A village that took on miners

 
By ARCHI RASTOGI
Last Updated: Sunday 07 June 2015

A village that took on miners

-- (Credit: Archi Rastogi)Sua Nath is usually an amiable farmer. But ask him about mining in his village, Bagjana, and he flares up. Nath is among those who have taken it upon themselves to protect this village in Rajasthan's Bhilwara district from mining. The anti-mining movement has, in fact, struck roots in many villages in the district. "We will not allow anything to be taken from our land, be it rocks or gold," asserts Sua, while recollecting an incident when the villagers did not allow a former sarpanch to mine their almost barren grazing land.

Erratic rainfall and thick granite deposits in Bagjana make agriculture a difficult proposition. So people raise livestock for a living, giving an added significance to grazing lands. About a year back, when a person in a neighbouring village leased out his private land to a miner, people didn't know much about mining. The person got Rs 1.5 lakh. Later, another person got Rs 1.75 lakh for leasing his land. And a mining lease for granite is given only for 3 hectares (ha) at a time. That's when people started to think of mining as a lucrative option.

But things changed when the villagers discovered that Nathu Lal, a former sarpanch had applied for a mining lease on the grazing land. In January 2007, the villagers petitioned Bhilwara's district collector, and Lal was stopped from going ahead with mining.
Mine field The plot in question had been enclosed by people in Bagjana two years ago with help of an ngo. Enclosing the land would help regenerate it, the people believed. The moved helped them defy the miners. Village land cannot be taken away for mining, if the villagers collectively enclose it. Besides mining leases on common grazing require a no-objection certificate (noc) from the panchyat. "But most often, either the noc turns out to be fake or the panchayat gives the certificate without consulting the village," says Ajitabh Sharma, collector and district magistrate, Bhilwara. Often, there is pressure from the miner lobby, he adds.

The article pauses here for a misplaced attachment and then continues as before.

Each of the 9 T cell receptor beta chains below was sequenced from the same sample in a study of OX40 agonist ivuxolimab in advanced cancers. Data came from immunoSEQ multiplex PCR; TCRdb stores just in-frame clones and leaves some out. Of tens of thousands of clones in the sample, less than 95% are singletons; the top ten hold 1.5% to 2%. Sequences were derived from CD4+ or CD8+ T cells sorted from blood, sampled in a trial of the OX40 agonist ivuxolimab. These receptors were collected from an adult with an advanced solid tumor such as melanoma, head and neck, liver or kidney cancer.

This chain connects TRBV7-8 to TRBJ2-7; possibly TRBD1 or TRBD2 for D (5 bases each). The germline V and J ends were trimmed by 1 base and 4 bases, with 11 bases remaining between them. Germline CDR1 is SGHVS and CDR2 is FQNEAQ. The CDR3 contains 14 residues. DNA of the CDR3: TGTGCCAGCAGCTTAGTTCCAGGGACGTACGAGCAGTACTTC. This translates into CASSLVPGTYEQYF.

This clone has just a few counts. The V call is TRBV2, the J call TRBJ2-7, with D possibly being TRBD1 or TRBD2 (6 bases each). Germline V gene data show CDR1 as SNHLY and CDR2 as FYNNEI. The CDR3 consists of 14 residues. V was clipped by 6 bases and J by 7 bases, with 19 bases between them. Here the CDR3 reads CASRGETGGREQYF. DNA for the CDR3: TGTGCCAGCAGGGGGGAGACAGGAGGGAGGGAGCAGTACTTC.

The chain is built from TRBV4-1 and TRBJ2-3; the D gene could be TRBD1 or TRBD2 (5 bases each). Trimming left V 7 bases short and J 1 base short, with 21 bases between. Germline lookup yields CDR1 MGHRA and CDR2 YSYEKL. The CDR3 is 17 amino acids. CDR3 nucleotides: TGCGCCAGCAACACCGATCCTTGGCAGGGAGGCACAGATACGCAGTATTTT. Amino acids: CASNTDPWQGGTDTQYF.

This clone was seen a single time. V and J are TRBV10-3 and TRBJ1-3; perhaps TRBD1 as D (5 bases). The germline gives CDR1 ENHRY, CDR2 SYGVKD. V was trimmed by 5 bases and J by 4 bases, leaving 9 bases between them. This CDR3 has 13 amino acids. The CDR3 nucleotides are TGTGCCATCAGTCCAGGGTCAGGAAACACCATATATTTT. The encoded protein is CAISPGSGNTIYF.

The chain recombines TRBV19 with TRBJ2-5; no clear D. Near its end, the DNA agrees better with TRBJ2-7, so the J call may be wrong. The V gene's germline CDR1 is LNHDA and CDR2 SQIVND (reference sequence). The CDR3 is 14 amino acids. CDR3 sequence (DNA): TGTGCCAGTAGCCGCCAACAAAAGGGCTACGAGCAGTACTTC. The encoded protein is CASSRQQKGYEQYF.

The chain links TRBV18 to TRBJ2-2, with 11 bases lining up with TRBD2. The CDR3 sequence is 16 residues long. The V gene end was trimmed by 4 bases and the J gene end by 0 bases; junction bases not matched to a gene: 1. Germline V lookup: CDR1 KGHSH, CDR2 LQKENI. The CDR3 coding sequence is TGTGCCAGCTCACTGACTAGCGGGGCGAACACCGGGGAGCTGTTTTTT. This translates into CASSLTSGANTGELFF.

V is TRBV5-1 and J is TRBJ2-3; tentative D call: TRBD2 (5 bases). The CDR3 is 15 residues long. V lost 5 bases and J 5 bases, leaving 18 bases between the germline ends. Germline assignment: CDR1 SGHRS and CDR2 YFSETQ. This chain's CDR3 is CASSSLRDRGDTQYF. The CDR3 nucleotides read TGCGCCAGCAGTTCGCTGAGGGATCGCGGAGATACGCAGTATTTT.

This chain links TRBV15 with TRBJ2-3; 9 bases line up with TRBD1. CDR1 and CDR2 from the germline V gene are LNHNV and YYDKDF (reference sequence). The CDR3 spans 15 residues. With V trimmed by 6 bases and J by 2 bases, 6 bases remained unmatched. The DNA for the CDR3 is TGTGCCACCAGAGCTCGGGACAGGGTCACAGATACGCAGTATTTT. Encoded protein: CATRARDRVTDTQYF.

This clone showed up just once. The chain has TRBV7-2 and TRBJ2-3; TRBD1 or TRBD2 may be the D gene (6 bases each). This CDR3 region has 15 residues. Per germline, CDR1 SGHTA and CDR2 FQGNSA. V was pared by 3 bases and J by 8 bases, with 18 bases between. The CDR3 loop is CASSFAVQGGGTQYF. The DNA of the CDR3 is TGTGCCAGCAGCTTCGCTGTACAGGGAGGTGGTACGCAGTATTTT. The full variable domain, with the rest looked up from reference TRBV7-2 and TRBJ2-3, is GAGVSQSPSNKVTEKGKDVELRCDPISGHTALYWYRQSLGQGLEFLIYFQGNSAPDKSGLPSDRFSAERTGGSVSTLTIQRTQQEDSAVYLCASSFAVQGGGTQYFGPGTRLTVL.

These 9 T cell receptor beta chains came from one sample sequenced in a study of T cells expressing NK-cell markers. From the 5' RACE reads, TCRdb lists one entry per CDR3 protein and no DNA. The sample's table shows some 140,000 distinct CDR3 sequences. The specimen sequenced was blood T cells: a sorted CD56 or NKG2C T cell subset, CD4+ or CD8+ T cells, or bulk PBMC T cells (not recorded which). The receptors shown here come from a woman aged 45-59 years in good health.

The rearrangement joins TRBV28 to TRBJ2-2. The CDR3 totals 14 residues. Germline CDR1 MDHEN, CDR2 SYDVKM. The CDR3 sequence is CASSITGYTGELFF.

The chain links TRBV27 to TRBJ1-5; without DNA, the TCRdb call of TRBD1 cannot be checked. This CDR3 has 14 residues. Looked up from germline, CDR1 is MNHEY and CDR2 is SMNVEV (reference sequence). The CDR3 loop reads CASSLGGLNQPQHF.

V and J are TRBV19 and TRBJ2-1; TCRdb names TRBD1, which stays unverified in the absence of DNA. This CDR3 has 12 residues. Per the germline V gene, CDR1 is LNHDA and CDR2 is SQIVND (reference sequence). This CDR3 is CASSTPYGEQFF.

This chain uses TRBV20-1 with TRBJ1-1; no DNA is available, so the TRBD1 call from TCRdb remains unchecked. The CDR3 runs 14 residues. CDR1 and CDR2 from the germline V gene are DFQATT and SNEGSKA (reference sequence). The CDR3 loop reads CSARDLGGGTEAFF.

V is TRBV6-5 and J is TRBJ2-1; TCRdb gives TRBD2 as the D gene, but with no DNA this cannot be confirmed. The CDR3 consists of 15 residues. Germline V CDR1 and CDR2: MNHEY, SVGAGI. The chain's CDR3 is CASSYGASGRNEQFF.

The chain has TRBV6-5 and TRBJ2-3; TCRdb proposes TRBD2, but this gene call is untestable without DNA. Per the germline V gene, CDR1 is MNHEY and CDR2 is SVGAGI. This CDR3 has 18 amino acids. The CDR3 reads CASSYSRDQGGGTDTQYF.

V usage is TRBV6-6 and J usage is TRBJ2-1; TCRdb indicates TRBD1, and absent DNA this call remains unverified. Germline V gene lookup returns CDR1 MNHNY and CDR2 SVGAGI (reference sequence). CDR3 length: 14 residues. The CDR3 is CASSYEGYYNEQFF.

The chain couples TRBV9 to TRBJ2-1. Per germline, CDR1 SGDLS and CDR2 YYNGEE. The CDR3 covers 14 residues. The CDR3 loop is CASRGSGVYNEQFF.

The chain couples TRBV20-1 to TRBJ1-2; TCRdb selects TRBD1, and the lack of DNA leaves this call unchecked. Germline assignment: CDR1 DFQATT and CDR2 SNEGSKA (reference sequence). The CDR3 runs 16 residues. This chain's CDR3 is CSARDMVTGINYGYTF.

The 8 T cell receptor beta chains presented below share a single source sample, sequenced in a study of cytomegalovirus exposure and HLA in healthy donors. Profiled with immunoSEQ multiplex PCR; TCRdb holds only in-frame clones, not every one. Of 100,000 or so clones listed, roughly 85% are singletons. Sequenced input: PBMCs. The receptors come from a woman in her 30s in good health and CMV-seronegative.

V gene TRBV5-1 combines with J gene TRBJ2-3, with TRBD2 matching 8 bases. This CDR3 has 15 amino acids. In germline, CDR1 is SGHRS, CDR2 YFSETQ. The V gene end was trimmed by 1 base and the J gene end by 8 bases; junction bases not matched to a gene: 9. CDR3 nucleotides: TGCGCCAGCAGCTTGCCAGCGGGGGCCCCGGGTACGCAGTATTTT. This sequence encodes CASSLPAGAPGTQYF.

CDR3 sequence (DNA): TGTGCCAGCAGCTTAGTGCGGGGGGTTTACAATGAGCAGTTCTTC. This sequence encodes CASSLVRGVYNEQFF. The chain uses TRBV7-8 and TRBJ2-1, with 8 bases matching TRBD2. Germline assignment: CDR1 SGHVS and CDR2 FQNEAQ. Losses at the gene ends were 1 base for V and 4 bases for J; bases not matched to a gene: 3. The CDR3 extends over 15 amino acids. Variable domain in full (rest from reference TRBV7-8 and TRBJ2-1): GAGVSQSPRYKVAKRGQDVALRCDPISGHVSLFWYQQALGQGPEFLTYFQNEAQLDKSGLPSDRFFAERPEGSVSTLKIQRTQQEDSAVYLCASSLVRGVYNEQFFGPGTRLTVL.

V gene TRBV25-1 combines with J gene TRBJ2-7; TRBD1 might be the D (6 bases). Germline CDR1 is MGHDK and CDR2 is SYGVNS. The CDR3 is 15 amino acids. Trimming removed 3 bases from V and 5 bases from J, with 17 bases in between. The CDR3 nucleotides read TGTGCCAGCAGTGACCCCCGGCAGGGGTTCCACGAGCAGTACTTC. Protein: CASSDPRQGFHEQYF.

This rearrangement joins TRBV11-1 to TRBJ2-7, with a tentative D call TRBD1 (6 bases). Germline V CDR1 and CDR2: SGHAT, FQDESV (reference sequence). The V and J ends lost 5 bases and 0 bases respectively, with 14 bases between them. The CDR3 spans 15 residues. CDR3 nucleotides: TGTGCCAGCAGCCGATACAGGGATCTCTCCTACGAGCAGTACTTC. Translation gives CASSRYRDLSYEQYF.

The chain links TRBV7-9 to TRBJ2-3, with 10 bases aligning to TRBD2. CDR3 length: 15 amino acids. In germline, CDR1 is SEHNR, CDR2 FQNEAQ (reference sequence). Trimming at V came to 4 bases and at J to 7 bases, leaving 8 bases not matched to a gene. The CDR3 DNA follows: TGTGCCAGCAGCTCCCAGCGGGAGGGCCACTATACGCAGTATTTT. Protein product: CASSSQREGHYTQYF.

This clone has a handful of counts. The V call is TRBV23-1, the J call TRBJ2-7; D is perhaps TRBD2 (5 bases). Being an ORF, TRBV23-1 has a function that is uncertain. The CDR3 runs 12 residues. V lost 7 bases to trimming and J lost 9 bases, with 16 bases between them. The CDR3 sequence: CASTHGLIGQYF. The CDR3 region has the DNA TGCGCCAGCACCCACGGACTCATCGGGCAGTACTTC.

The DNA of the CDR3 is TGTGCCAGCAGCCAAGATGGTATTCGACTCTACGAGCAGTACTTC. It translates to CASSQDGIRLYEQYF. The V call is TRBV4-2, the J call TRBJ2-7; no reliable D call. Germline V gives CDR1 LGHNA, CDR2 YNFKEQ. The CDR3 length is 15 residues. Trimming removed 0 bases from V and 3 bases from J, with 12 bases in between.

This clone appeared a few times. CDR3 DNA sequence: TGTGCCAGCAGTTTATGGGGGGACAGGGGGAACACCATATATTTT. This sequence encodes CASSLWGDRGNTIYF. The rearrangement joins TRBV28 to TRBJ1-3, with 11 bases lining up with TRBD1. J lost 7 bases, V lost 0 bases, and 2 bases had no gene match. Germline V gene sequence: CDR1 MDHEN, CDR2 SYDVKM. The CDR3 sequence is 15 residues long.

Private land Opinion remains divided on mining on private land. Apart from being out of control of the villagers, it is also quite lucrative. Some villagers claim that they are waiting for land prices to rise. Nath also believes that Bagjana may allow mining on village land, if the benefits are shared evenly. But then he also says: "Even if we are compensated for land, the commons will be lost. I was offered Rs 74,000 for a bigha (about .25 ha), but I will not allow mining on my land."

In neighbouring Gyangarh, Jai Singh Chundawat says "After mining for 20 years, not only is that one plot rendered barren but so are the adjacent pieces of land." "What is Rs 2 lakh? The poorer one is, the faster one finishes such quick money," says another resident of the village, Kamaal Singh. Narayan Gujjar adds, "No matter how infertile the land, it is always sufficient to provide enough fodder for goats to conceive twice a year. One will have to buy fodder if there are no commons."
The pioneer Gyangarh has collectively disallowed mining even on private land. Here, a miner had carved out blocks for mining in 1995-96 in the village grazing land. But not many cared then. In 2004, the villagers enclosed the plot for regeneration with the help of an ngo. And when the miner came back in 2006, he was stopped dead in his tracks. The collector did not allow mining on the grounds that the villagers had enclosed the plot.

The villagers had also been planning to enclose another patch of the commons for regeneration. But a month ago, they discovered pillars had been erected for a mining lease on the plot. The site is at a little distance from the village and the villagers did not realise when the pillars were being put up. "The patwari says that they are illegal (without an noc), but we know that it is easy to fool us. Even so, we are guarding the land", says Kamaal Singh.

A source says, "The villagers managed to stop the miners once, but that may not be so in the long-term. Authorities keep changing." But Gujjar is confident. "In Khakrol (a village about 10 km away, in Rajsamand district), people managed to get mining stopped on revenue wasteland. We are only asking that our grazing lands be left free", he says.

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